Is Kim Jong Il Becoming a Dove?

Date September 6, 2002
Speaker Kenneth QUINONES(Korean Peninsula Program Director, American Research Institute for Asia and the Pacific)


I would have never guessed that Japan's prime minister would go visit Pyongyang. I believe that if there is to be a new security order in Northeast Asia, the priorities must be determined in the capitals of Northeast Asia. For Tokyo, the problem will be to convince Washington, DC to join the new order. Prime Minister Koizumi's task will be like that of former Prime Minister Nakasone-to change Japan's global role. Mr. Koizumi will have to put the emphasis on commercial activity in East Asia.

For 50 years, Korea has been a problem of security, requiring deterrence. This view justified the US-Japan alliance as the cornerstone of US foreign policy toward Asia, the aid to Japan, and the military presence in Okinawa. But since 1990, we have been left with North Korea as the last country in the region to enter the modern world. Japan was the first to adjust to Western power, during the Meiji Era. Then China began its transformation in 1972.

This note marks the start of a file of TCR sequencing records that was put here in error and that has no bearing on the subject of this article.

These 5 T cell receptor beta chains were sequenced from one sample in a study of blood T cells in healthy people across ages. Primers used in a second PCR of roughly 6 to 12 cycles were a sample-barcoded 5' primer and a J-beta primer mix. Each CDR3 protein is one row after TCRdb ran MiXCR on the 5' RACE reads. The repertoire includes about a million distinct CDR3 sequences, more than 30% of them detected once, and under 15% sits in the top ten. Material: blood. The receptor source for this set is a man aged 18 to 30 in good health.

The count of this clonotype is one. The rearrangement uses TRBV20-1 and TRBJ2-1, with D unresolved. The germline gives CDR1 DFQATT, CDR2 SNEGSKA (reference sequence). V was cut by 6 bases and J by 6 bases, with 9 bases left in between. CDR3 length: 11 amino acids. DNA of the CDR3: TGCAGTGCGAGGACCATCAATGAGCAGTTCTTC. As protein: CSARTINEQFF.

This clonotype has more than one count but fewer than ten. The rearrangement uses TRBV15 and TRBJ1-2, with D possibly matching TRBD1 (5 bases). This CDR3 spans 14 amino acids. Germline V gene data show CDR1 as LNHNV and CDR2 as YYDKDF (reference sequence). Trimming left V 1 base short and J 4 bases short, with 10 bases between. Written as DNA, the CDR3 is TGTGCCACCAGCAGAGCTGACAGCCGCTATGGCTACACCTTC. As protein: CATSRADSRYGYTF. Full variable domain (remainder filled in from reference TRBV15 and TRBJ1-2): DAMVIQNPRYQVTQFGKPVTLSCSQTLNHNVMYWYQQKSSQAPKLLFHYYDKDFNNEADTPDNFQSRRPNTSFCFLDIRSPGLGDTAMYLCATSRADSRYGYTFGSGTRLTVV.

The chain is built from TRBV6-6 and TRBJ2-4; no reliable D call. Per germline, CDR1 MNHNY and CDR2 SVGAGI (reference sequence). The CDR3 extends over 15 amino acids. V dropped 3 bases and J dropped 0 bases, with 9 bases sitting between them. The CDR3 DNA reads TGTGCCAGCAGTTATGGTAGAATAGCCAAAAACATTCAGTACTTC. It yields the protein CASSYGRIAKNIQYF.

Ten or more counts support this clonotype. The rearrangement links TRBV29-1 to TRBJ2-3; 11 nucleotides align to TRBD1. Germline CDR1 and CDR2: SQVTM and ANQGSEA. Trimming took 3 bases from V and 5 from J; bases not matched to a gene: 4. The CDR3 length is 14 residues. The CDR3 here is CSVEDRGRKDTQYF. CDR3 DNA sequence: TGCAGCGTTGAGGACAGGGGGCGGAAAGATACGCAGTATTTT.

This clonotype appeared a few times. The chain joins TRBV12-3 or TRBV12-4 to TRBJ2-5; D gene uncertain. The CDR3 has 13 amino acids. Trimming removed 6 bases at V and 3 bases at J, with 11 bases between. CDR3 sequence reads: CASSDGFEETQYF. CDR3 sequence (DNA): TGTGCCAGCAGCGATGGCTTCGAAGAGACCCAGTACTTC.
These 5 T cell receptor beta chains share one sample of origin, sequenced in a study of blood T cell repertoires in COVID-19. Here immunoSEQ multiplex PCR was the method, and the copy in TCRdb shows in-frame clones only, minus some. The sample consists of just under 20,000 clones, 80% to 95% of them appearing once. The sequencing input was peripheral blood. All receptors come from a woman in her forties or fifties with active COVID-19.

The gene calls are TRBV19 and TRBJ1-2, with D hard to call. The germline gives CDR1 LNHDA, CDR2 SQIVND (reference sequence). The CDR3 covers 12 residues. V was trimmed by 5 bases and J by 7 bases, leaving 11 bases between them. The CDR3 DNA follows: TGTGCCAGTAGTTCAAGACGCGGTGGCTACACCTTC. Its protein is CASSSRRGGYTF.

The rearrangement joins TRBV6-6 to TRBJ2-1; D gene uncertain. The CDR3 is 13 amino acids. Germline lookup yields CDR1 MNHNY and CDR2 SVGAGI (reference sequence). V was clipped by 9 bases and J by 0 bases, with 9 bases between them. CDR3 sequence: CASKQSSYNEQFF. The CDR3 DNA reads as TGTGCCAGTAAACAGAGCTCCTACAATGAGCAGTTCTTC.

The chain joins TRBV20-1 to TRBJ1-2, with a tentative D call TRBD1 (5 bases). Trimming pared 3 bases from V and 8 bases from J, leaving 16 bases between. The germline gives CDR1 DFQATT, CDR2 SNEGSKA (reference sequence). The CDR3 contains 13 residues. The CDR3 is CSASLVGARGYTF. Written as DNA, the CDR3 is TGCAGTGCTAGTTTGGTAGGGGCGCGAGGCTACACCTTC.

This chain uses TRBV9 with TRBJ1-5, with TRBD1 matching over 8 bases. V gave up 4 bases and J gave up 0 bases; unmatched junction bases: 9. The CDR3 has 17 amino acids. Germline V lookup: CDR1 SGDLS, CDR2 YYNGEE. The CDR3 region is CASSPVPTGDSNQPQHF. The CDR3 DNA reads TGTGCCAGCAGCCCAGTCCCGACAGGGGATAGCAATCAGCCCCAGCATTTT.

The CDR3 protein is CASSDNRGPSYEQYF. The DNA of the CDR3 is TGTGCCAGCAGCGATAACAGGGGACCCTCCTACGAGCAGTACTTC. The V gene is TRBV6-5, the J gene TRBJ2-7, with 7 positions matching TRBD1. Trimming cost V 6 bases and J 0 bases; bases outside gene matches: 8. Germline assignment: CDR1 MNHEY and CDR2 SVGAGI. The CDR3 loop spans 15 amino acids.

North Korea understands that, with the fall of the Soviet Union and the rise of South Korea's economy, it too must change. North Korea has relied on aid from Moscow and Beijing and on fear from everyone else. In 1990, North Korea lost its benefactor and it shifted to nuclear deterrence. Will North Korea forgo its past and embrace modernity? It is a dilemma, but since 1994, it has leaned toward the modern.

North Korea does have its military, but its capabilities are declining. It cannot afford to buy more weapons and its economy is in shambles. It retains 8,000 spent fuel rods that the US put in safe storage that could yield eight nuclear weapons, but it has so far forgone this option. North Korea is no longer a security problem: it is now an economic problem.